But let’s take that a step further. In this enlightened world of the Federation, in a world where you are expected to not have the ego that pushes you to be competitive with your fellow man, what happens if you want a job and you know you are better qualified for it than the person who currently holds it? Do you just shrug and pat your comrade on the back and go away? After all, that would be part of the collective self-improvement, wouldn’t it? You’d be letting that person improve himself by doing the job and learning from it.
And what about the employer who isn’t really an employer because they aren’t paying those wo “work” for them? Do they have to settle for someone in a job who isn’t as qualified as the next person to come along or do they have the ability to tell the lesser qualified person to move along? Even if they have the ability to do so, would they? After all, telling them to find something else to do just because they weren’t as qualified might damage their poor little egos and that doesn’t seem like something an enlightened citizen of the Federation would do, does it?
Now, I think this is where I completely lost it with Saadia and this particular chapter:
Work is another way to love and be loved and to express one’s unique sensibility.
What. The. Fuck?
You are only worthy of love based on your work, on what you produce? You can only express your “unique sensibility” (whatever the hell that might mean) through work? Nope, nope, and nope again.
Saadia sees the problem with this, and the reason some fail at it, because there can be a “constant striving for recognition and social currency.” You can push yourself, working without break. You can find yourself working on dead-end projects without getting out. You can develop performance anxiety, something he terms as a “mental illness”. Hmm, sounds like there really is a dark side to the glories of the Trek universe. You have everything you want but you are driven to continually “improve” – read prove – yourself as a productive and valued member of society.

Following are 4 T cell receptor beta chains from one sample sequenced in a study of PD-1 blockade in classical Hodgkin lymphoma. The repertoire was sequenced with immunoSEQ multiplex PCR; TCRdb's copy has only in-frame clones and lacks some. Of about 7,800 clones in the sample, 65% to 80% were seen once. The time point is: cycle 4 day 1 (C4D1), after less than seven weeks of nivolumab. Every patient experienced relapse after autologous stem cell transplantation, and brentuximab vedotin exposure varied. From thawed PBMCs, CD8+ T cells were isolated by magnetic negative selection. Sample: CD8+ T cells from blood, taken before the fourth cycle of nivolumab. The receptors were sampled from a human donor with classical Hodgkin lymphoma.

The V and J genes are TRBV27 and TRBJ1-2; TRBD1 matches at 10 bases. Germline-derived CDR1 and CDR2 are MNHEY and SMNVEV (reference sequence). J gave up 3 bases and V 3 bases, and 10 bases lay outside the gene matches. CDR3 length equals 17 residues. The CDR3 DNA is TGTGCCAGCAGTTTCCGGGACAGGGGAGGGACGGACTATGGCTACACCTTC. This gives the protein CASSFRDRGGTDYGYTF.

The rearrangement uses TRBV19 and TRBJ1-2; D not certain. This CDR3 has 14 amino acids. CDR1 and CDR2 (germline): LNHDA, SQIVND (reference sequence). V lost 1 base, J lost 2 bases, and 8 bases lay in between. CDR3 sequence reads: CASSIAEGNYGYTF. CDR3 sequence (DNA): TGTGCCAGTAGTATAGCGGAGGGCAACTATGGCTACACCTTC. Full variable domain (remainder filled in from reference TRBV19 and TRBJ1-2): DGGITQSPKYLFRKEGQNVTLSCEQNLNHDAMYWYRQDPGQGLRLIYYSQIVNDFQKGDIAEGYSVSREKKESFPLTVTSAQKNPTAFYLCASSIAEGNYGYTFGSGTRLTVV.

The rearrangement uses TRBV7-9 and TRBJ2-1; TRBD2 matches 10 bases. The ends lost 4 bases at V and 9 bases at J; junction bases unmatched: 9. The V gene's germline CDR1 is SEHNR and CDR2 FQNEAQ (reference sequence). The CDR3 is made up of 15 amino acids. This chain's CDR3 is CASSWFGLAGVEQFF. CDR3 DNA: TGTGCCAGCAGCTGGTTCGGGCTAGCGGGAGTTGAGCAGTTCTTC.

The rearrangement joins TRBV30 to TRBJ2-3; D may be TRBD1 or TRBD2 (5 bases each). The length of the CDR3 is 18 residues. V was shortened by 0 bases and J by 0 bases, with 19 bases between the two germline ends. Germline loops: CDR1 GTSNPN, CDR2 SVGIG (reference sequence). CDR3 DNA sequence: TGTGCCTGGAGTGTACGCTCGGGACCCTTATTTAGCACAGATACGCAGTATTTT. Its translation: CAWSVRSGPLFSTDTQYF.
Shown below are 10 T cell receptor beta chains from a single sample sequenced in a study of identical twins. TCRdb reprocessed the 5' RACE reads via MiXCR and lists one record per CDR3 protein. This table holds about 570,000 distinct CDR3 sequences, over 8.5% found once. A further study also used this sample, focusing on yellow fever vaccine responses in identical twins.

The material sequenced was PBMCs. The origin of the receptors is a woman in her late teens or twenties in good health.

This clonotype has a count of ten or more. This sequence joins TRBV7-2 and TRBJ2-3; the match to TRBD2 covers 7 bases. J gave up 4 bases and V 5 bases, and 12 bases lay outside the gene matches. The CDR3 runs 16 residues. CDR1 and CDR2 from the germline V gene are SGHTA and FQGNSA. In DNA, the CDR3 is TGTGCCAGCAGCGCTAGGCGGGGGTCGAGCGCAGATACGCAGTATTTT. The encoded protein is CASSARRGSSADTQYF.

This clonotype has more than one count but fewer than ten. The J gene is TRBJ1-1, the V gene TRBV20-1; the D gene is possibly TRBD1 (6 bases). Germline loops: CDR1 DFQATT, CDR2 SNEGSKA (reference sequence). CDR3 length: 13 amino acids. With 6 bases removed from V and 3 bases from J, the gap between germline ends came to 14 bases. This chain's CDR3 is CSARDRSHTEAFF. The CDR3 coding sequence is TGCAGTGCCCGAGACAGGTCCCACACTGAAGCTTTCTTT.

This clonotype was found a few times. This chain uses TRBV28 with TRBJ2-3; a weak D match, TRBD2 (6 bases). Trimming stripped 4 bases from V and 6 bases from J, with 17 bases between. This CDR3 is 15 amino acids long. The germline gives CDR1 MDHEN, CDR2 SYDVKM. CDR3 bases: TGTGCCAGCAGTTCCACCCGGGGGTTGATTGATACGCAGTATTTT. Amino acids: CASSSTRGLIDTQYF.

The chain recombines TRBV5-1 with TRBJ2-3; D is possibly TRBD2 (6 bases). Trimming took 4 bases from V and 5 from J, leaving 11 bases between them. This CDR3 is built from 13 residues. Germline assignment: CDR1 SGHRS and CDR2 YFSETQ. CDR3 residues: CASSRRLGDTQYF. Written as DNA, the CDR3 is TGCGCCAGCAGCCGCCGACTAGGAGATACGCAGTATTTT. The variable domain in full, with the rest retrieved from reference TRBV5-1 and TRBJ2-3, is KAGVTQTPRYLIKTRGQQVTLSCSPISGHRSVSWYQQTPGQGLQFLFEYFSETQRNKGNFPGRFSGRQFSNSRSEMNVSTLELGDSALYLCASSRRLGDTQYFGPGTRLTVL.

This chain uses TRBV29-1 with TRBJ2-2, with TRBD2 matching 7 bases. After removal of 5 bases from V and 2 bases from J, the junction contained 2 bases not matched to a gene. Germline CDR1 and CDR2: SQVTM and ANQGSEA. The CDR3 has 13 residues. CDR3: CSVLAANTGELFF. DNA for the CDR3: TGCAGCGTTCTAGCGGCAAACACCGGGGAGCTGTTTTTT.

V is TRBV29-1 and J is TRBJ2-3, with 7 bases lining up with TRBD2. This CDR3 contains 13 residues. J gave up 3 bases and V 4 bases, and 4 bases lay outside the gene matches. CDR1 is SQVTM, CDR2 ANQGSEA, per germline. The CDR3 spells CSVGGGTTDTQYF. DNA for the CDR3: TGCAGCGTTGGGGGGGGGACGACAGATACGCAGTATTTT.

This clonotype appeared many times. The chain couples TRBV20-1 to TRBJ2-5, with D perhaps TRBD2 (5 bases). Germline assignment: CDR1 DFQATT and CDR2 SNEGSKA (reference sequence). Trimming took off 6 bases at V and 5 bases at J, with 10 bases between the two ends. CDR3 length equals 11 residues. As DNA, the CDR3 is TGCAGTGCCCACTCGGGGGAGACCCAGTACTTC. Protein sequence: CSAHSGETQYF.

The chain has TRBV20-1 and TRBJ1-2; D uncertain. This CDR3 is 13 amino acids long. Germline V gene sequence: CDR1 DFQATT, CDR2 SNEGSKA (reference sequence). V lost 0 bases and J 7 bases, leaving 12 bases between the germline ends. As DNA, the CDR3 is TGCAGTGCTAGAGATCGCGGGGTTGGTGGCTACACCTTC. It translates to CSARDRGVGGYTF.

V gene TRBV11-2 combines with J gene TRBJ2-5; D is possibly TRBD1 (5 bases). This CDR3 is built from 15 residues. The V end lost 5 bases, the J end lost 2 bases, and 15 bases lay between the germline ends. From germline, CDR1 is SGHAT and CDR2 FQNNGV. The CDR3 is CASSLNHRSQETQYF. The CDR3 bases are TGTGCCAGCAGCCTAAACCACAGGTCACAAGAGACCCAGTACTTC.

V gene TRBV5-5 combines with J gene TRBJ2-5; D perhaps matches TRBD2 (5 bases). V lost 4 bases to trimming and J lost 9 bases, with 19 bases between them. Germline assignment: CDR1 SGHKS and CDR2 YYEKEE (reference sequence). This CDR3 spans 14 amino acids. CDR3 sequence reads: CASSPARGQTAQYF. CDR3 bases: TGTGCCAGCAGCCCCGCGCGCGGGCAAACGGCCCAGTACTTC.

Yep, I wanna be a Ferengi.
Now, after spending so much time telling us everyone in the Federation is basically equal because there isn’t that nasty little thing called money driving them, Saadia tells us the Federation is a meritocracy where the “highest crime” is cheating. Wow. I guess that means there is no murder, no treason, no theft of ideas (after all, you can’t steal money because there isn’t any). My mind simply can’t wrap around this. We know there are worst crimes. We’ve seen them in the various series. We’ve read about them in the books. But the new canon, not to mention the socialist blinders it adds, ignore them. Everything now must be for the good of the Federation with the individual coming in well down the line.
There’s more, much more. I’m going to finish up the book next week. Let’s just say ST:TOS is a much different show and a much different universe from the later shows. ST:DS9 isn’t the show this book tries to make it. The mental gymnastics Saadia goes through to try to justify the Federation’s so-called values and economic ideals (as identified by Saadia) are exhausting and infuriating. It also explains a great deal about why races such as the Ferengi were presented in the way they were. It all basically boils down to this: Capitalism bad, socialism good. Individualism evil, collectivism a virtue.
That is bad enough. But what we have to remember is this is the sort of thing we are getting from Hollywood and too many traditional publishers. This is the sort of brainwashing our children are being exposed to. We need to put our foot down. We need to make sure we counter this sort of thing with Thomas Sowell, with the founding documents of our nation, with common sense alternatives. This is a war and, if we aren’t careful, one that will claim our children’s minds if not their lives.
I’m up for the battle. Are you?